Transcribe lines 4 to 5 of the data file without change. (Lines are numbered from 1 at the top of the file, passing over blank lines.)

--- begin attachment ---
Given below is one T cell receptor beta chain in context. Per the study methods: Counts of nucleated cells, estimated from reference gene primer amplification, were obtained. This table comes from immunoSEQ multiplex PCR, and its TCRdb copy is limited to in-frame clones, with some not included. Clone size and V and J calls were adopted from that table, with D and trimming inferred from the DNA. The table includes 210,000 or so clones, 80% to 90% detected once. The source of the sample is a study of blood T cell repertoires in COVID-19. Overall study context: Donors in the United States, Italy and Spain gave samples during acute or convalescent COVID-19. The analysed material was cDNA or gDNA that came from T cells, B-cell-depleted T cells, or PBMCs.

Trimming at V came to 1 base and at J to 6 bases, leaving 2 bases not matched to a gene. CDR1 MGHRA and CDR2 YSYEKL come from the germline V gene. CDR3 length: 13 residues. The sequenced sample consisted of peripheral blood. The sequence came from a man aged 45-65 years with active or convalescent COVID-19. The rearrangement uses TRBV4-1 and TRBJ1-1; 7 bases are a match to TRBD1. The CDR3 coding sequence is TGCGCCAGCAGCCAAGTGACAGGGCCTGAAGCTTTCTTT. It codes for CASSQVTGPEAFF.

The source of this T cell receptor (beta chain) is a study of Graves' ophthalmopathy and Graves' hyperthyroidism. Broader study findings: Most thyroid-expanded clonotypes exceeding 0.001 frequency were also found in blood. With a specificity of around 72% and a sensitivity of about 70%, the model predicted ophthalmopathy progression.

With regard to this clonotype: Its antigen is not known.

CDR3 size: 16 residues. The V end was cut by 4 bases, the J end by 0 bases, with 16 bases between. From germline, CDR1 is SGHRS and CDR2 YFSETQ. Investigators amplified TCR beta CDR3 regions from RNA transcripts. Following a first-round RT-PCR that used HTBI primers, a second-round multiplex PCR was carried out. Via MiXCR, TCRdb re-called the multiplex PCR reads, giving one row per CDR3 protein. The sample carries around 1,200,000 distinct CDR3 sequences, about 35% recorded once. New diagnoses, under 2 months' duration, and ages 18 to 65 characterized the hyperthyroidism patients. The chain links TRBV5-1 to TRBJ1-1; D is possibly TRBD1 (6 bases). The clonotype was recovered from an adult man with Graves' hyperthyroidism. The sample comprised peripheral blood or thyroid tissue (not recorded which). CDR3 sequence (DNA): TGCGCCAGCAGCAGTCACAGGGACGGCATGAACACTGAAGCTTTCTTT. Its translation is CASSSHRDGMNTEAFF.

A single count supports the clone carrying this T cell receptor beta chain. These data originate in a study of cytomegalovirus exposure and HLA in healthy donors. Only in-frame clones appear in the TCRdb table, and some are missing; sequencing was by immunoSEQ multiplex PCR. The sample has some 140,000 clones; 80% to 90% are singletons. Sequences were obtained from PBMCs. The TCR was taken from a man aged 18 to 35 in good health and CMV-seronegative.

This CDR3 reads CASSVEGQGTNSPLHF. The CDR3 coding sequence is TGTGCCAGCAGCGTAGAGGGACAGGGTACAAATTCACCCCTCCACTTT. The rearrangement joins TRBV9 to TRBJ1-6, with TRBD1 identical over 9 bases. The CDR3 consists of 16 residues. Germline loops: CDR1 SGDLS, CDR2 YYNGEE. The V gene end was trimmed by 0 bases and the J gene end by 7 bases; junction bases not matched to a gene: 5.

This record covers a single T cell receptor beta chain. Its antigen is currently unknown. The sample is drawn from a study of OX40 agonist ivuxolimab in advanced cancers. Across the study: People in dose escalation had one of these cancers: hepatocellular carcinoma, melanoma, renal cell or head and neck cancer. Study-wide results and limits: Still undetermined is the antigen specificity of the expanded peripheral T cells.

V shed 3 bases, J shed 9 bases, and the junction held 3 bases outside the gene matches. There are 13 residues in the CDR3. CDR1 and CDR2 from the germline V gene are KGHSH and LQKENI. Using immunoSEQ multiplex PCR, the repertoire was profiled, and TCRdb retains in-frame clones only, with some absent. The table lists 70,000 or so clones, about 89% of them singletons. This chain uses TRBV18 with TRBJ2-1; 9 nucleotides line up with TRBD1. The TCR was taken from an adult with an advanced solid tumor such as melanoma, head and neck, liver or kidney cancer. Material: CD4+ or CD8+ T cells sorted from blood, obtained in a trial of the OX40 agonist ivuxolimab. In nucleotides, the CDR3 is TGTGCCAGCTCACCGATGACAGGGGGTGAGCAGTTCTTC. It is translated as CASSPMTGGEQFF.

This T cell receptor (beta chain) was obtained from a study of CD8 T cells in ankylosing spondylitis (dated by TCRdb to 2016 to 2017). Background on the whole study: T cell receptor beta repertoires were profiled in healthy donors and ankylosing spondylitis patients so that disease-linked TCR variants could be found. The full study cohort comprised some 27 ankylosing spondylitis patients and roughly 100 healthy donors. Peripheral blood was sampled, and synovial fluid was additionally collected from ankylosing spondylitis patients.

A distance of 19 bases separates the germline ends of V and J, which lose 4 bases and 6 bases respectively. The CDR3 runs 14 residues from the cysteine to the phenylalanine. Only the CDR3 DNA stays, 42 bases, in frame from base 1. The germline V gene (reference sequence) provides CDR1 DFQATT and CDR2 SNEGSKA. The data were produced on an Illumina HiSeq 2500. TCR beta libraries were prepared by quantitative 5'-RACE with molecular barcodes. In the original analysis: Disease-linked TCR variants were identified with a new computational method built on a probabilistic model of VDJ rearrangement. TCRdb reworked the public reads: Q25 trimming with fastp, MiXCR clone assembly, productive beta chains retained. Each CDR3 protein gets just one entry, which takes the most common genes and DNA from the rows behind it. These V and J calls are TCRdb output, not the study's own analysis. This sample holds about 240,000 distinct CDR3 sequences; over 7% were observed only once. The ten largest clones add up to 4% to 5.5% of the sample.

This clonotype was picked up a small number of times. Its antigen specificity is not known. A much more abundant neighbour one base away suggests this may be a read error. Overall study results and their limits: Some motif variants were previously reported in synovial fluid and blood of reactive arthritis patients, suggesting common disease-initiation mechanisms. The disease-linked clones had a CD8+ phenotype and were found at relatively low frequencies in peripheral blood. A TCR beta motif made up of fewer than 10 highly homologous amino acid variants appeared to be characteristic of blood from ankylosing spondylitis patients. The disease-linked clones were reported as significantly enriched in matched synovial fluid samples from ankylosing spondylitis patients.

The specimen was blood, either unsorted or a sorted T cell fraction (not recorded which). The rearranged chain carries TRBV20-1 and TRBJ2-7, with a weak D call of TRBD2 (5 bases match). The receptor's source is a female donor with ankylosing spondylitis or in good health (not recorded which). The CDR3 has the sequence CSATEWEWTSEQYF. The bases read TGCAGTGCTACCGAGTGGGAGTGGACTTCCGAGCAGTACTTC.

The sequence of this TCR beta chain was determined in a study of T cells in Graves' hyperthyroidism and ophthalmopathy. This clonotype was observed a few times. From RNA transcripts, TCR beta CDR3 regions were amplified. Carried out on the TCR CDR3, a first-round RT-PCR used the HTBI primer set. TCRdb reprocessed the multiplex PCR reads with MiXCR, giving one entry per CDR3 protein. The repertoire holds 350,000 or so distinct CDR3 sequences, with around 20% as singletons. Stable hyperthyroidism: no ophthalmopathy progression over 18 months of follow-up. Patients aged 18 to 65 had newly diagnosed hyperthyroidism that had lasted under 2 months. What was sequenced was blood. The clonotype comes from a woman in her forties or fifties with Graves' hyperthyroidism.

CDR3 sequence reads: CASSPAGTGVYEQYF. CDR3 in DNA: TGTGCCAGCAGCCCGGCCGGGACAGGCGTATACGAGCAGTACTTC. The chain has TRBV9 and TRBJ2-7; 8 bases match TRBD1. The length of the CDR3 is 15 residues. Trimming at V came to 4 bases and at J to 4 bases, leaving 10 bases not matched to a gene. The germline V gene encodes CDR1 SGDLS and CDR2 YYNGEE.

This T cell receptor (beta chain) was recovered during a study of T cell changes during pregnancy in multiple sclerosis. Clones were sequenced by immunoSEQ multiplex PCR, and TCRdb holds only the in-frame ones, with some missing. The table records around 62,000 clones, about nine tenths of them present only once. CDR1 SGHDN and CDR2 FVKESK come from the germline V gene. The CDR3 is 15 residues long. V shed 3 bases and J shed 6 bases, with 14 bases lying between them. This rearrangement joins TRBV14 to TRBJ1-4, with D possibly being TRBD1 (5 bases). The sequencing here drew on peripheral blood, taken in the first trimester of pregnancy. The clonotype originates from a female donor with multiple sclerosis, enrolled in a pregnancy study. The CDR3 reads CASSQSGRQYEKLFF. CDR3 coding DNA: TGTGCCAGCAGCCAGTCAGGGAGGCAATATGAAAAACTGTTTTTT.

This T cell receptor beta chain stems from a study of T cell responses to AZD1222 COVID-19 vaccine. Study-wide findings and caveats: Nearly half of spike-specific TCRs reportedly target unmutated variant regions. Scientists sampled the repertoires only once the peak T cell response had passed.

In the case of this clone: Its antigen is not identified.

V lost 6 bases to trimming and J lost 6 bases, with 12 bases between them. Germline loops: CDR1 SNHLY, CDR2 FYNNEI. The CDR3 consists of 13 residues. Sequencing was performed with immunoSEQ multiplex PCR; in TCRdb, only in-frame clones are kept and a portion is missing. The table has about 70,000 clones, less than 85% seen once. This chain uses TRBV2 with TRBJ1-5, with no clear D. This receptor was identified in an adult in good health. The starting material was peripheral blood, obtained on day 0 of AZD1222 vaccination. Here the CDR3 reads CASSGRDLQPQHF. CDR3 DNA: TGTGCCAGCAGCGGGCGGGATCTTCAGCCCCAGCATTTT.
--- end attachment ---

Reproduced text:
With regard to this clonotype: Its antigen is not known.

CDR3 size: 16 residues. The V end was cut by 4 bases, the J end by 0 bases, with 16 bases between. From germline, CDR1 is SGHRS and CDR2 YFSETQ. Investigators amplified TCR beta CDR3 regions from RNA transcripts. Following a first-round RT-PCR that used HTBI primers, a second-round multiplex PCR was carried out. Via MiXCR, TCRdb re-called the multiplex PCR reads, giving one row per CDR3 protein. The sample carries around 1,200,000 distinct CDR3 sequences, about 35% recorded once. New diagnoses, under 2 months' duration, and ages 18 to 65 characterized the hyperthyroidism patients. The chain links TRBV5-1 to TRBJ1-1; D is possibly TRBD1 (6 bases). The clonotype was recovered from an adult man with Graves' hyperthyroidism. The sample comprised peripheral blood or thyroid tissue (not recorded which). CDR3 sequence (DNA): TGCGCCAGCAGCAGTCACAGGGACGGCATGAACACTGAAGCTTTCTTT. Its translation is CASSSHRDGMNTEAFF.